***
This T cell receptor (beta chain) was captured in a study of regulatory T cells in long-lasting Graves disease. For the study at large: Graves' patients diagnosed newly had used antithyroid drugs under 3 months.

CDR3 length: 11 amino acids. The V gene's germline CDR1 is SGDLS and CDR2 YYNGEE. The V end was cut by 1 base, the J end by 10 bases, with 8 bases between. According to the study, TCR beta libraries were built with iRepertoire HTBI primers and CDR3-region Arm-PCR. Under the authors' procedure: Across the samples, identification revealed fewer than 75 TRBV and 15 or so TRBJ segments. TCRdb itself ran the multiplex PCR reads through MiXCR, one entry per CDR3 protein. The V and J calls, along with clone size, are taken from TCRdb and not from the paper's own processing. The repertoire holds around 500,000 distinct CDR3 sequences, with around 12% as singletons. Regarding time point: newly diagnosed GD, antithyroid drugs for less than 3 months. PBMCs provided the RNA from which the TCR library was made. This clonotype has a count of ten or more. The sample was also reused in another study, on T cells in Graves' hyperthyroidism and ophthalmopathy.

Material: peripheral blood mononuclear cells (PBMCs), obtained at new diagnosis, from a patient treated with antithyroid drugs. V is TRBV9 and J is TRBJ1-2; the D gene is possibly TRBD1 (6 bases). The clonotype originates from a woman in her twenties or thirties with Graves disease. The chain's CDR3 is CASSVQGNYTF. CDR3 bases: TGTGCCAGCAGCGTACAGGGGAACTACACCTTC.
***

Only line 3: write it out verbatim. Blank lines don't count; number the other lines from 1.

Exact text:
Material: peripheral blood mononuclear cells (PBMCs), obtained at new diagnosis, from a patient treated with antithyroid drugs. V is TRBV9 and J is TRBJ1-2; the D gene is possibly TRBD1 (6 bases). The clonotype originates from a woman in her twenties or thirties with Graves disease. The chain's CDR3 is CASSVQGNYTF. CDR3 bases: TGTGCCAGCAGCGTACAGGGGAACTACACCTTC.